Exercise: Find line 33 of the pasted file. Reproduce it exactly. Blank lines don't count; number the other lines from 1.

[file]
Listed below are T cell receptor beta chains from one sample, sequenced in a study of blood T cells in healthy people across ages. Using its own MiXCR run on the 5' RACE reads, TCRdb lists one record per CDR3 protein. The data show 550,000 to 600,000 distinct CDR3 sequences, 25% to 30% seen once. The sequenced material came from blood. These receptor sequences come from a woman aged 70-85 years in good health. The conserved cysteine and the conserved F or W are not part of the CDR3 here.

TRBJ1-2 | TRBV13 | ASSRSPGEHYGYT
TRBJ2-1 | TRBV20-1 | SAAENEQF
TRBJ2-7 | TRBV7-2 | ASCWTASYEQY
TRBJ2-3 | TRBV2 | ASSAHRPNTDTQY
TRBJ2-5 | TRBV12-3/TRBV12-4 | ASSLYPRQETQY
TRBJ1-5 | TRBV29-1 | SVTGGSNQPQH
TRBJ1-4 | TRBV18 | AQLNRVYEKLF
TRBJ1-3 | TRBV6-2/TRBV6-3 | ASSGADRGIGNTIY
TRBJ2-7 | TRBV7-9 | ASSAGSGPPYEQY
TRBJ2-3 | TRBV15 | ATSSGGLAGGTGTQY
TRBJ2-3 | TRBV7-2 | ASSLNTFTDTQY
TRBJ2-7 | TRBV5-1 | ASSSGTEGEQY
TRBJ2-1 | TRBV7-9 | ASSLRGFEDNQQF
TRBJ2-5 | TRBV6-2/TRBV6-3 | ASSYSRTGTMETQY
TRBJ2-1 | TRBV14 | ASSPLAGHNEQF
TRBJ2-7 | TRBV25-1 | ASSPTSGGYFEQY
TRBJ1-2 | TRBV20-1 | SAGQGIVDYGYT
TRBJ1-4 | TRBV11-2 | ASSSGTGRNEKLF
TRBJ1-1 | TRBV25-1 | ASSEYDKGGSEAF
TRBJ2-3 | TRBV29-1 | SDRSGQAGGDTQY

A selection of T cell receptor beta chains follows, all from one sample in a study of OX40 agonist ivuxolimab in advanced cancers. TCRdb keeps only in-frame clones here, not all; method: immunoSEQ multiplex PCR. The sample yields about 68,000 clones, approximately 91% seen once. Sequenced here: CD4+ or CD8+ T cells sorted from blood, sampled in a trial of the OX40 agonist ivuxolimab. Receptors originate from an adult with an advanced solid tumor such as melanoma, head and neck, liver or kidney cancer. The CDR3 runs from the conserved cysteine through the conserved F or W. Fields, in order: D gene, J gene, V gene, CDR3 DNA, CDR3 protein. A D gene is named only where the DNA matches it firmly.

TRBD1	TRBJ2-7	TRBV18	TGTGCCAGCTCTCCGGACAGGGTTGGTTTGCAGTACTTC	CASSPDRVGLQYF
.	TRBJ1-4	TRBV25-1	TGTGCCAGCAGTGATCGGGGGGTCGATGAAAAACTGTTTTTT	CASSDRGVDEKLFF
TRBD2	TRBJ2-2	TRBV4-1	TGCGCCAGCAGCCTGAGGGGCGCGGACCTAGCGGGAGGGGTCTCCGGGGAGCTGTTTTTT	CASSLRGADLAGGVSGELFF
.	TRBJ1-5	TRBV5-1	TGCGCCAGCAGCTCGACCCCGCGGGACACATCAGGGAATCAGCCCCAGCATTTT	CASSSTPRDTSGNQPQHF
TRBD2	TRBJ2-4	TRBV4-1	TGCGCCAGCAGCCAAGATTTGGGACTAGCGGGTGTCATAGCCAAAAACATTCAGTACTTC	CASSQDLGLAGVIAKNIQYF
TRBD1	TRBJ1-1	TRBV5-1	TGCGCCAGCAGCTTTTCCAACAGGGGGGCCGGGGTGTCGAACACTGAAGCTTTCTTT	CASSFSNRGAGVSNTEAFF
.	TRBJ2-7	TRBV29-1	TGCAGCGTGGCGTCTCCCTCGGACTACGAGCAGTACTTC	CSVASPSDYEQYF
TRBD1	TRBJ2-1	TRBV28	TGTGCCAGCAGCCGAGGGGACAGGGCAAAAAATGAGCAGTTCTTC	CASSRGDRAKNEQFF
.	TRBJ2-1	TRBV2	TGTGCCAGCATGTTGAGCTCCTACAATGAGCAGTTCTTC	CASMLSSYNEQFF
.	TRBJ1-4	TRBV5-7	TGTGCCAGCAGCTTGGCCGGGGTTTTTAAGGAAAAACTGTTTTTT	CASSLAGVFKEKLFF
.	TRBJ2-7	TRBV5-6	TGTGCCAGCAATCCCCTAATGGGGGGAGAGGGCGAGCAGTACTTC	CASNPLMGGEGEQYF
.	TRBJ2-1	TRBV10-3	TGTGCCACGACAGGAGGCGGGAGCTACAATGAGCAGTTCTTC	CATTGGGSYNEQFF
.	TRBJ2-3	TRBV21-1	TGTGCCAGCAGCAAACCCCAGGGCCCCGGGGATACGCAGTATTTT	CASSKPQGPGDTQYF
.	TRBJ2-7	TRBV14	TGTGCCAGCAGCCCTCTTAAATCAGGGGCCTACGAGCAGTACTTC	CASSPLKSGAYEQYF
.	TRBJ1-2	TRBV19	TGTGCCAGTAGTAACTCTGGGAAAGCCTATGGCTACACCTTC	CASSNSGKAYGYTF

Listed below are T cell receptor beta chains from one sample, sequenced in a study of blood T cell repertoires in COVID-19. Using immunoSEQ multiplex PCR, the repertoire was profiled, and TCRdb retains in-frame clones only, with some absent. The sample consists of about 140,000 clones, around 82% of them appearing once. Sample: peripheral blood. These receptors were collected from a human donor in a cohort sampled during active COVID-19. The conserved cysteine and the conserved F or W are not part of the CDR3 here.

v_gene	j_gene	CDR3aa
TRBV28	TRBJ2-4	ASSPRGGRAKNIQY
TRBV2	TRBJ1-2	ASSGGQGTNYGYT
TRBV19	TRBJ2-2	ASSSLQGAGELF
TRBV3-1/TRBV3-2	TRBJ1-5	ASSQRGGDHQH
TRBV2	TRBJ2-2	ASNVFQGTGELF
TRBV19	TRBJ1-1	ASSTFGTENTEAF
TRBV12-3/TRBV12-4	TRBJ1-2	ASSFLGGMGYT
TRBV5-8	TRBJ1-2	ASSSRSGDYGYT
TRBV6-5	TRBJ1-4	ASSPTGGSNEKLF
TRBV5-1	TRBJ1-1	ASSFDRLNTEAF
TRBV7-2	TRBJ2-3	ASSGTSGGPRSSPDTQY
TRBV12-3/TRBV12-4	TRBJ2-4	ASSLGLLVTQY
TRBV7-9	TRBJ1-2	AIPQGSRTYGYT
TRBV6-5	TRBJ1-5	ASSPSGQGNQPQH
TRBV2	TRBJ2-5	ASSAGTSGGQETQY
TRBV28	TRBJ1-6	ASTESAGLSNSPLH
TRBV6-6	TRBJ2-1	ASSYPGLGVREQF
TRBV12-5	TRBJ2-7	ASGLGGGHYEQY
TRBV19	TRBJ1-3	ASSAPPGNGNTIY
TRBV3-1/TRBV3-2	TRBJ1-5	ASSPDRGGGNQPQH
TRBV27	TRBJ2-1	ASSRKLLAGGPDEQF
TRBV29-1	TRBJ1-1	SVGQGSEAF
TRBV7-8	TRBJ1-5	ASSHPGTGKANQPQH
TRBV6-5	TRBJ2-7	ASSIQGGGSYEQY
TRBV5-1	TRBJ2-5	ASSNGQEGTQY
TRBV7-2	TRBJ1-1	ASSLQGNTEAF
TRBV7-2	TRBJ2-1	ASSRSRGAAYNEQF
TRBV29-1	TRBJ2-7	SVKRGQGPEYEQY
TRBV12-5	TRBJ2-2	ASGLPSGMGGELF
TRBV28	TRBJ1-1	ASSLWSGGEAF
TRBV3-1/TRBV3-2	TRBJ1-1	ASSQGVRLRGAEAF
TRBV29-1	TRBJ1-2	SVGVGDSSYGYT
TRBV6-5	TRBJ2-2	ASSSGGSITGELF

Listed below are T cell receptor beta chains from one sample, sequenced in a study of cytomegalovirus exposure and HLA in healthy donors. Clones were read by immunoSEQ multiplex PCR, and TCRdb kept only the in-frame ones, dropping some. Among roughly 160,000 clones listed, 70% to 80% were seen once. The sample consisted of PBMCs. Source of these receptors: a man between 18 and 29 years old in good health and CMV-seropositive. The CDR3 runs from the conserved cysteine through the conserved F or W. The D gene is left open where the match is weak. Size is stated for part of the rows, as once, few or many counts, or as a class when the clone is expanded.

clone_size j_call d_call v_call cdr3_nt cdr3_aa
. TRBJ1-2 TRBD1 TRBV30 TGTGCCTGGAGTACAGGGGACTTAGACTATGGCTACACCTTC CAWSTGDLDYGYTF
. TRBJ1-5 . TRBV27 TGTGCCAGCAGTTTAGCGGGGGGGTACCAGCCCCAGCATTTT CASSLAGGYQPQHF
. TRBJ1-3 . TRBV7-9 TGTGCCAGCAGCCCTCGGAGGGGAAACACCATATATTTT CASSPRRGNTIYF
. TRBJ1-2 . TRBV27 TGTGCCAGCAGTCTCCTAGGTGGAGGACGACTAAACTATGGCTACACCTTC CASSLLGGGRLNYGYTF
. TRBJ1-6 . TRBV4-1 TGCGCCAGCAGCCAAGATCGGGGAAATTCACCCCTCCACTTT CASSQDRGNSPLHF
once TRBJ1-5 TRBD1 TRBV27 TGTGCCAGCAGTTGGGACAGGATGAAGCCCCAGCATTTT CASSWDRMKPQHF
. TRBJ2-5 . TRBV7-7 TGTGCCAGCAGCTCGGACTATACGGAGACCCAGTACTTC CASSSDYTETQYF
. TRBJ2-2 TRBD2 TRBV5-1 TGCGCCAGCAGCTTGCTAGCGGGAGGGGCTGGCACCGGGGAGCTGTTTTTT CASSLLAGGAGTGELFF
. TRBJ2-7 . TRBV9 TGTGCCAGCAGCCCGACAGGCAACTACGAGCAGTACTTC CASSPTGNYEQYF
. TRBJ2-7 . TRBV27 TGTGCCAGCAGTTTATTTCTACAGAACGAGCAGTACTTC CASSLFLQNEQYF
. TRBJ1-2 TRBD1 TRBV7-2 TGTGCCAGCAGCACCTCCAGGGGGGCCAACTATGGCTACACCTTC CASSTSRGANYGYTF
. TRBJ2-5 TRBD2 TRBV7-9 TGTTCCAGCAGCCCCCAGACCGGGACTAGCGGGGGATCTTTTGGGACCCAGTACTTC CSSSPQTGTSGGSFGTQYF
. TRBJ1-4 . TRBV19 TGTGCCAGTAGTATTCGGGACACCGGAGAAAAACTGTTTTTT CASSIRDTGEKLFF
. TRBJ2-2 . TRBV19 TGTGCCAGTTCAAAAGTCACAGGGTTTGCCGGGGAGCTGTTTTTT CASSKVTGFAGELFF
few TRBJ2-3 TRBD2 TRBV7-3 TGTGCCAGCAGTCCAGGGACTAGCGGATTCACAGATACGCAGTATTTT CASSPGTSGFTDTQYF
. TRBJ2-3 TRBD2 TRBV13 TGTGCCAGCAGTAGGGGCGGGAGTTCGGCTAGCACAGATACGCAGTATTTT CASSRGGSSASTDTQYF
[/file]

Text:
.	TRBJ2-7	TRBV5-6	TGTGCCAGCAATCCCCTAATGGGGGGAGAGGGCGAGCAGTACTTC	CASNPLMGGEGEQYF